|Location||Canada, New Brunswick|
|Central coordinates||66o 31.21' West 45o 5.56' North|
|IBA criteria||A4i, A4iii|
|Altitude||0 - 10m|
|Year of IBA assessment||2008|
Ornithological information The intertidal ledges of Maces Bay are recognized as an important spring staging area for migrating Brant. As many as 2,000 birds have been recorded staging here, although the numbers recorded are generally in the range of 1,000 (about 1% of the estimated eastern North American ssp. hrota population).
Data collected during the late 1970s and early 1980s suggests that the site is especially important for Semipalmated Plovers (possibly as much as 6.6% of the world's estimated population) and Least Sandpipers (over 3% of the world's estimated population). Other shorebirds that concentrate at this site during the fall migration include Semipalmated Sandpiper, Short-billed Dowitcher, Black-bellied Plover, Sanderling, White-rumped Sandpiper, and Greater Yellowlegs. Large numbers of wintering Purple Sandpipers have also been recorded at this site with some estimates being in excess of 500 birds (just over 5% of the eastern North American wintering population.
In addition to this site's importance for staging geese and shorebirds, Point Lepreau functions as a major concentration point for thousands of migrating waterfowl that travel along the north coast of the Bay Fundy during the spring. Systematic coverage from April 11 to May 5, 1996 yielded the following estimates: Red-throated Loon (3,222); Common Eider (10,143); Oldsquaw (1,305); Black Scoter (35,037); Surf Scoter (15,389); and White-winged Scoter (617). In total, over 65,000 sea ducks migrated past the point, with the number of Black Scoters being particularly interesting (from 17.5 to possibly as much as 44% of the estimated eastern North American population). Wintering Harlequin Ducks from the eastern population (designated as nationally endangered) have also recorded at this site with estimates of ten or more birds being present.
The islands in Maces Bay (New River and The Brothers [Salkeld] islands) support a large colony of about 1,000 pairs of nesting Common Eider (just over 1% of the Atlantic ssp. dresseri population).
Site description Point Lepreau and Maces Bay are located along the northern coast of the Bay of Fundy, about 30 km southwest of Saint John. The point forms the eastern border of Maces Bay, Welch Cove, and Little Lepreau Basin, which make up the marine areas of the site. These marine areas contain intertidal reef ledges bordered by mud flats, and a few shallow inlets. Several islands are also present including New River Island, and The Brothers (Salkeld Islands). Intertidal reefs and waters extend about 10 km south from the point into the Bay of Fundy. The shoreline is low and rises gradually, with low cliffs and reefs exposed at low tide. The tidal range is 6 to 8 m (not as dramatic as the tides of the upper bay).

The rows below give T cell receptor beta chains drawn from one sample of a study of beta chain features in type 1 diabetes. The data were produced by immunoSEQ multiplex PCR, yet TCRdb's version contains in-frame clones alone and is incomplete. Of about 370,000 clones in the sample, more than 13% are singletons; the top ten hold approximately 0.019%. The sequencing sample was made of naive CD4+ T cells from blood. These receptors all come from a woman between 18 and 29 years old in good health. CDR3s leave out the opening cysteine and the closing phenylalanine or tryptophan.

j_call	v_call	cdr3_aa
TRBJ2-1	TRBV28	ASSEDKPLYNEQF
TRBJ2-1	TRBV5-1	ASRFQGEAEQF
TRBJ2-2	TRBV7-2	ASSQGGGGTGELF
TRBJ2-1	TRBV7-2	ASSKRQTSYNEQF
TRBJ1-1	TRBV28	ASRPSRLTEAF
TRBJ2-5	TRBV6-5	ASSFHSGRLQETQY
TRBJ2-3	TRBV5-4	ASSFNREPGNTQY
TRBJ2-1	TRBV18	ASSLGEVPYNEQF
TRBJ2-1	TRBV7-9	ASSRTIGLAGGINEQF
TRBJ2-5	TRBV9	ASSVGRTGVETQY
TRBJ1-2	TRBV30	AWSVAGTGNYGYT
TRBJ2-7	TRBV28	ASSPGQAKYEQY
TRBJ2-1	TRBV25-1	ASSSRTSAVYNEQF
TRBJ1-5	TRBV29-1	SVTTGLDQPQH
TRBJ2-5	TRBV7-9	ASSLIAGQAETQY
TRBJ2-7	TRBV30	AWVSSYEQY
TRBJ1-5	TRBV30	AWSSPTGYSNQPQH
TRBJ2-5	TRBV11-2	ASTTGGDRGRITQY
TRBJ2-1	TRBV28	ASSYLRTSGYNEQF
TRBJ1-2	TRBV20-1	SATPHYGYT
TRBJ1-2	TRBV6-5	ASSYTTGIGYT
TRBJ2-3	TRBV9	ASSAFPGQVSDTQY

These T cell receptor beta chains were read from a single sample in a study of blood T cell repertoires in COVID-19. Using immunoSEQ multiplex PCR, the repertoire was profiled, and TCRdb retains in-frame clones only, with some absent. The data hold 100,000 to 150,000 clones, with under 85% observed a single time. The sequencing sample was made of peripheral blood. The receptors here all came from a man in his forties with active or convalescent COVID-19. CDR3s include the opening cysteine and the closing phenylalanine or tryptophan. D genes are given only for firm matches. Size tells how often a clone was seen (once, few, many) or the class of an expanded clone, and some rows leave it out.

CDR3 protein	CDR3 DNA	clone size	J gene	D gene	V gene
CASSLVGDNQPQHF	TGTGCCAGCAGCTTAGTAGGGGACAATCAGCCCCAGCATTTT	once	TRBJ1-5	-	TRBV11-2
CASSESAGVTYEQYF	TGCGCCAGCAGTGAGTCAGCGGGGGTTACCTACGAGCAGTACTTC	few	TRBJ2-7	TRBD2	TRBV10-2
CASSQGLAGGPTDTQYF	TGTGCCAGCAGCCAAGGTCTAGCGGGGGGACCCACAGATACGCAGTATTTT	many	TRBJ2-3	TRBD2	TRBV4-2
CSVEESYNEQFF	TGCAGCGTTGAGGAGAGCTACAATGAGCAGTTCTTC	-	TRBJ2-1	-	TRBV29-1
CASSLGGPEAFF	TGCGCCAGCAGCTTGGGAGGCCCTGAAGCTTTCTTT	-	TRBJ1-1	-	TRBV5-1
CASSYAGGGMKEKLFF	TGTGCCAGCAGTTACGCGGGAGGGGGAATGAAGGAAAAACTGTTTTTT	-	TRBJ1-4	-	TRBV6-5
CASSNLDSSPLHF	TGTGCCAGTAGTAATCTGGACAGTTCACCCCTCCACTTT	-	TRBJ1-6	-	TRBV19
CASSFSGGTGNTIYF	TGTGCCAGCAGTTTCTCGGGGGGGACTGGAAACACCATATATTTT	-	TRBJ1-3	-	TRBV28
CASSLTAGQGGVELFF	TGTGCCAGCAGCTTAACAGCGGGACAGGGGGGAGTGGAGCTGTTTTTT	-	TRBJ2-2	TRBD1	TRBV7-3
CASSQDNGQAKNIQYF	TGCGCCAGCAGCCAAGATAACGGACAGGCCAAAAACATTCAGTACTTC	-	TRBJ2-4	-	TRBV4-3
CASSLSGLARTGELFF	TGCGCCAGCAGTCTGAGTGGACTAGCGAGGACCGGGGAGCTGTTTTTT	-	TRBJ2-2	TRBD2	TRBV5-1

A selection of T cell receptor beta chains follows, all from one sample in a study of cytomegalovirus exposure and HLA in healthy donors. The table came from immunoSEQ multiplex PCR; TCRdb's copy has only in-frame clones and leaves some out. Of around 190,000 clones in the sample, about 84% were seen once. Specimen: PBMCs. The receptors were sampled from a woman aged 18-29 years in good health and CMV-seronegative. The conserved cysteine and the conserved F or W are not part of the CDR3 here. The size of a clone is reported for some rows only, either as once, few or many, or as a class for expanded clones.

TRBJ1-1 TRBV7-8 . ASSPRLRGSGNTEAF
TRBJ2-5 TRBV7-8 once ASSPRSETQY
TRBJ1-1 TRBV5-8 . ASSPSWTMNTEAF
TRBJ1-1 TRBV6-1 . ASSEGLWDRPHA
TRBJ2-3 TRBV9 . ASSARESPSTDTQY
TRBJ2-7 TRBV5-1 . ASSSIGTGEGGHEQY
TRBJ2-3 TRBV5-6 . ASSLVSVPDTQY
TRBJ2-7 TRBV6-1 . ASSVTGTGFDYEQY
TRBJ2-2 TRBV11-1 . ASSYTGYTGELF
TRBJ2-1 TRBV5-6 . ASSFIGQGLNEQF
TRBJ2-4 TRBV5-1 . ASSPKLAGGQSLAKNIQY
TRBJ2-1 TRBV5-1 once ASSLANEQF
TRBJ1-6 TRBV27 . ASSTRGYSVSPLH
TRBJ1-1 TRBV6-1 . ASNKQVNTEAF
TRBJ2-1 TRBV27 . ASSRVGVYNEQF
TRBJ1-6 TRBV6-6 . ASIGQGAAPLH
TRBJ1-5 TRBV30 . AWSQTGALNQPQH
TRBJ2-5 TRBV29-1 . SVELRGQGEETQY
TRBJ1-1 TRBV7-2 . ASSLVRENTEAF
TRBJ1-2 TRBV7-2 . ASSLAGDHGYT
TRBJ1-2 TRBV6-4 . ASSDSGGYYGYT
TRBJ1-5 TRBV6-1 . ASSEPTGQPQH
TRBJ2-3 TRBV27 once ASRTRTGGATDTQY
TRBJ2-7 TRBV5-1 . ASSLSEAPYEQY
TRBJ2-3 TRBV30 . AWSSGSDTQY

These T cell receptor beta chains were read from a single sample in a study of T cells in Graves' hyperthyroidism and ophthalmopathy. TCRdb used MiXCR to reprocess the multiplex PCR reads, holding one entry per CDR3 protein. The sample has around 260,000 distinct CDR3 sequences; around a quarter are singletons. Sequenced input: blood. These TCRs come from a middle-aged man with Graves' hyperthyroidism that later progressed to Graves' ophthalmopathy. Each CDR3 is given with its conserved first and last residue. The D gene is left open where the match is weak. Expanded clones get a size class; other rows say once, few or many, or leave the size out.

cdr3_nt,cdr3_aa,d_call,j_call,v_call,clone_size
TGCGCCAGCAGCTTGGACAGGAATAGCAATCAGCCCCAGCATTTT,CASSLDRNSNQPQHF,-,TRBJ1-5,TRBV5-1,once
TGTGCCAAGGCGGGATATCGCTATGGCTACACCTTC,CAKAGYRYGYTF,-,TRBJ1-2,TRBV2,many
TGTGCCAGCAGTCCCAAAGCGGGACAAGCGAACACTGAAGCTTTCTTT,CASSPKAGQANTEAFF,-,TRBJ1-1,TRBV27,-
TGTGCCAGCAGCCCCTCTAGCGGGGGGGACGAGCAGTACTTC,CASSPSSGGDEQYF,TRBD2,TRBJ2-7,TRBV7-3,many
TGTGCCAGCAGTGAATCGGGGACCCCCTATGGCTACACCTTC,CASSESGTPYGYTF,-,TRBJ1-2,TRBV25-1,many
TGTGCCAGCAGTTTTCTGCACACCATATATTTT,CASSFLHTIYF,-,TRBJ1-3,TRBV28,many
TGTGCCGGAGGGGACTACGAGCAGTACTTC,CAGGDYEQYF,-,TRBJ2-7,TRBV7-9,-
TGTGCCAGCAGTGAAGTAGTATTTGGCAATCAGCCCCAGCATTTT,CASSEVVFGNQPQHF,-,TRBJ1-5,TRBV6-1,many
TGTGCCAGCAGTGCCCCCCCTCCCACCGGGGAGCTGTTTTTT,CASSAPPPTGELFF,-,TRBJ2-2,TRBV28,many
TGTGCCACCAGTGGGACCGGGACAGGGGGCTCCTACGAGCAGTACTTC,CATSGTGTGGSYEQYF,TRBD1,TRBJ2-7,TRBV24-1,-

|Species||Season||Period||Population estimate||Quality of estimate||IBA Criteria||IUCN Category|
|Common Eider Somateria mollissima||passage||1996||10,143 individuals||-||Least Concern|
|Black Scoter Melanitta nigra||passage||1996||35,037 individuals||-||A4i||Not Recognised|
|Surf Scoter Melanitta perspicillata||passage||1996||15,389 individuals||-||A4i||Least Concern|
|Red-throated Loon Gavia stellata||passage||1996||3,222 individuals||-||A4i||Least Concern|
|Semipalmated Plover Charadrius semipalmatus||passage||1990||3,200 individuals||-||A4i||Least Concern|
|Least Sandpiper Calidris minutilla||passage||1990||3,355 individuals||-||Least Concern|
|Purple Sandpiper Calidris maritima||winter||1974||525 individuals||-||A4i||Least Concern|
|A4iii Species group - waterbirds||passage||1996||-||unknown||A4iii|
|IUCN habitat||Habitat detail||Extent (% of site)|
|Wetlands (inland)||Estuarine waters; Intertidal mud, sand or salt flats||20%|
|Sea||Open sea; Sea inlets||60%|
|Coastline||Sea cliffs and rocky shores||20%|
|Land-use||Extent (% of site)|
|nature conservation and research||minor|
Conservation response New Brunswick Powers nuclear plant and an automated lighthouse are stationed at the end of Point Lepreau. Access to the point through the nuclear station lands is restricted and thus disturbance of birds at the end of the point is limited; there is more potential for disturbance within Maces Bay. As with all coastal sites, oil spills pose a potential hazard. Although the migrating sea ducks do not stage at Point Lepreau, the large concentrations are of conservation concern since the ducks funnel through such a small area.
Contribute Please click here to help BirdLife conserve the world's birds - your data for this IBA and others are vital for helping protect the environment.
Recommended citation BirdLife International (2013) Important Bird Areas factsheet: Point Lepreau/Maces Bay. Downloaded from http://www.birdlife.org on 26/05/2013
To provide new information to update this factsheet or to correct any errors, please email BirdLife